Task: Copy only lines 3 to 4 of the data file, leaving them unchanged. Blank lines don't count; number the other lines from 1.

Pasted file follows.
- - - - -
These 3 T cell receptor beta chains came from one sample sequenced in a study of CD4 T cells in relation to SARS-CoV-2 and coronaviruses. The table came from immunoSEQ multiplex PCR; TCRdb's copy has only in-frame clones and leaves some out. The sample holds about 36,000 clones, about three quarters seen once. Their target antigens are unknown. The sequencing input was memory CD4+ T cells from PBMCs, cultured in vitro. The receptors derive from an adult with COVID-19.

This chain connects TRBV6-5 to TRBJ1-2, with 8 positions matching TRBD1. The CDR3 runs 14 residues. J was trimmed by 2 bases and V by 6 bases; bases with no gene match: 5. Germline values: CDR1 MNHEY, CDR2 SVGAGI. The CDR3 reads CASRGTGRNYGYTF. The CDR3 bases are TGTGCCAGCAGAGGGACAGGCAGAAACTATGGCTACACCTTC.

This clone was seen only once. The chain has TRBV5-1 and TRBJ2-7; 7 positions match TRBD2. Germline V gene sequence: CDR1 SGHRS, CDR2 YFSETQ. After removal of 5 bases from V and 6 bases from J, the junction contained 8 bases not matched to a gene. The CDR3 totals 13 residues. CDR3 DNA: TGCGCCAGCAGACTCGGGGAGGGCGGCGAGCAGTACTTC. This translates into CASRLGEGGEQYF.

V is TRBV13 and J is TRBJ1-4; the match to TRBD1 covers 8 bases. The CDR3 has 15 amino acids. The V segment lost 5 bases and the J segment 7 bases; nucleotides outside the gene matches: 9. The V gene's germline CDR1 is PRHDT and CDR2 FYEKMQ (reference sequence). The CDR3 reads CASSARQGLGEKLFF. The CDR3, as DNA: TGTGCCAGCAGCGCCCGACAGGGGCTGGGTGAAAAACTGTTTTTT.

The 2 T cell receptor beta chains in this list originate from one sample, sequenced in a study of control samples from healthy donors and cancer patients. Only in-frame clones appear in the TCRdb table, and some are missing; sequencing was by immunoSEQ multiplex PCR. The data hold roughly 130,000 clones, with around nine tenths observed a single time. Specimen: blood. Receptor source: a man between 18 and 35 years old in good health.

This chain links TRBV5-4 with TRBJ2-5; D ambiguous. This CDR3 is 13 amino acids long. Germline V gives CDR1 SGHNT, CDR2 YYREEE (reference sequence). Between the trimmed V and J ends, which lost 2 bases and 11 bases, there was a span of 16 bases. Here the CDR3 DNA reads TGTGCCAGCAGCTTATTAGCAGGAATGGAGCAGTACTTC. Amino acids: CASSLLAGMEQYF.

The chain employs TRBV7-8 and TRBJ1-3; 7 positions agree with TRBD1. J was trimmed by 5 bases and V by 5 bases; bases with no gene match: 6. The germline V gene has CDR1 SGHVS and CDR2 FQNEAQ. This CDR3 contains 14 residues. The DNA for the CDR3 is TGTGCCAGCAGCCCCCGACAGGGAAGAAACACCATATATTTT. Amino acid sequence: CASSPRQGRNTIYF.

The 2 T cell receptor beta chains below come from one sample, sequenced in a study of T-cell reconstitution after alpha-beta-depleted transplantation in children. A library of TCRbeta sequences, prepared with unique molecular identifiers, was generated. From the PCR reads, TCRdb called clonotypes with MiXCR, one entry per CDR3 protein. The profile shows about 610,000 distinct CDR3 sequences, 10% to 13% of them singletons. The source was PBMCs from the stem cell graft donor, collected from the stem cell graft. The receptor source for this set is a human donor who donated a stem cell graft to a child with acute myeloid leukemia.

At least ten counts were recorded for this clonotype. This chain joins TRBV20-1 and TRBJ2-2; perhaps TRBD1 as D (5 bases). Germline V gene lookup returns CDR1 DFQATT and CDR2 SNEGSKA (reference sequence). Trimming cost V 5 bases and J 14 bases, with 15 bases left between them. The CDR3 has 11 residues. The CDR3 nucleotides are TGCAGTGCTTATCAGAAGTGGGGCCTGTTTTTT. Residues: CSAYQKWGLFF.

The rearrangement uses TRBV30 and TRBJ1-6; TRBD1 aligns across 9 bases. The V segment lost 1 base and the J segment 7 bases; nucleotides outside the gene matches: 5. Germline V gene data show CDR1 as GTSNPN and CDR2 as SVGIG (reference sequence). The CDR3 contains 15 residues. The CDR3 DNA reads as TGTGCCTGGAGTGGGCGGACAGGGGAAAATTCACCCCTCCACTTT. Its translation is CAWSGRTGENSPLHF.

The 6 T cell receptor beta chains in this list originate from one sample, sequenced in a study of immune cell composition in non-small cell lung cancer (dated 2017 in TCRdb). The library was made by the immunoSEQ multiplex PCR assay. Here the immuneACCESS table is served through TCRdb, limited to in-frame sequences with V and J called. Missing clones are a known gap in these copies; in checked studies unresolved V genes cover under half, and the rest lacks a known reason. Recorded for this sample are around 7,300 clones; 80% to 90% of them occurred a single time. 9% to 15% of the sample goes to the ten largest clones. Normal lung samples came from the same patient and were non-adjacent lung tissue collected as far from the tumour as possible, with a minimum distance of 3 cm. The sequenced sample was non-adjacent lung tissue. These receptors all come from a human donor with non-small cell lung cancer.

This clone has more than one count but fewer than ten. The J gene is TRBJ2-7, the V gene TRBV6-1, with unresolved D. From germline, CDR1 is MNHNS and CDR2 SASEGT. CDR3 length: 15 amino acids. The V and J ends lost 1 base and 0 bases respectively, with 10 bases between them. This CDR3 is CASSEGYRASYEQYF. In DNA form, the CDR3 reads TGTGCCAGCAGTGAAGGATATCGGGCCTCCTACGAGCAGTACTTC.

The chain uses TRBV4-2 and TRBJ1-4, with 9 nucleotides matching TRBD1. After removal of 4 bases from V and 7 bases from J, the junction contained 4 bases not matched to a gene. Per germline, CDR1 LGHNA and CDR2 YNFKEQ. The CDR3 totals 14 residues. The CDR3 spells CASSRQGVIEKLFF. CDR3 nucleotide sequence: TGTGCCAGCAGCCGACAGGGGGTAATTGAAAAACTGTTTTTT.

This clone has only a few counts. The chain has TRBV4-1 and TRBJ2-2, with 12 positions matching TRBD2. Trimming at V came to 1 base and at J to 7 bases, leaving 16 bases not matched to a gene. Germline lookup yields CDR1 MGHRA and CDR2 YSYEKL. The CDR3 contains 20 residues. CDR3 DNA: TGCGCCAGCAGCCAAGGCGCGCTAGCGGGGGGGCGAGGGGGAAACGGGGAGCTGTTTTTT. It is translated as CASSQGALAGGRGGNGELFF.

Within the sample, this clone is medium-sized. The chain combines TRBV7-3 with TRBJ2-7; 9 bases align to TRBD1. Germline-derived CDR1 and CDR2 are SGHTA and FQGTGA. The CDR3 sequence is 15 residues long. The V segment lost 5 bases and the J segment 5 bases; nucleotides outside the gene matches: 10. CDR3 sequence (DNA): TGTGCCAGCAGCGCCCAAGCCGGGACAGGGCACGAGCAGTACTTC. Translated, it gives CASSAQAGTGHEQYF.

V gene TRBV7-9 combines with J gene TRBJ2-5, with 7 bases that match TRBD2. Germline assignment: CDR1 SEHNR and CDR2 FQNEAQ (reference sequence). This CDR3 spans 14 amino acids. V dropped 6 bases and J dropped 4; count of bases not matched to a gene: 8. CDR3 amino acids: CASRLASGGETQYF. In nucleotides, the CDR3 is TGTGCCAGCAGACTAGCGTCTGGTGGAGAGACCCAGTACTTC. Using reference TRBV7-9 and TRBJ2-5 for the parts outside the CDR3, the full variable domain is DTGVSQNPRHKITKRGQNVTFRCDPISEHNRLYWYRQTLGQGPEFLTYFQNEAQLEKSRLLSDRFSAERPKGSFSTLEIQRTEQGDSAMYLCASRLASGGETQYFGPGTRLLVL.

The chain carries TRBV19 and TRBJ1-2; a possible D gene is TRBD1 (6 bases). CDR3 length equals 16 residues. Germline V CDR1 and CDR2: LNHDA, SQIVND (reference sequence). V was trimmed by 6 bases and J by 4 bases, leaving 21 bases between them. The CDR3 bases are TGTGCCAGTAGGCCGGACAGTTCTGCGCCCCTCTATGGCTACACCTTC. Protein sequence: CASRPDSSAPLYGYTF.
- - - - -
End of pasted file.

This clone was seen only once. The chain has TRBV5-1 and TRBJ2-7; 7 positions match TRBD2. Germline V gene sequence: CDR1 SGHRS, CDR2 YFSETQ. After removal of 5 bases from V and 6 bases from J, the junction contained 8 bases not matched to a gene. The CDR3 totals 13 residues. CDR3 DNA: TGCGCCAGCAGACTCGGGGAGGGCGGCGAGCAGTACTTC. This translates into CASRLGEGGEQYF.

V is TRBV13 and J is TRBJ1-4; the match to TRBD1 covers 8 bases. The CDR3 has 15 amino acids. The V segment lost 5 bases and the J segment 7 bases; nucleotides outside the gene matches: 9. The V gene's germline CDR1 is PRHDT and CDR2 FYEKMQ (reference sequence). The CDR3 reads CASSARQGLGEKLFF. The CDR3, as DNA: TGTGCCAGCAGCGCCCGACAGGGGCTGGGTGAAAAACTGTTTTTT.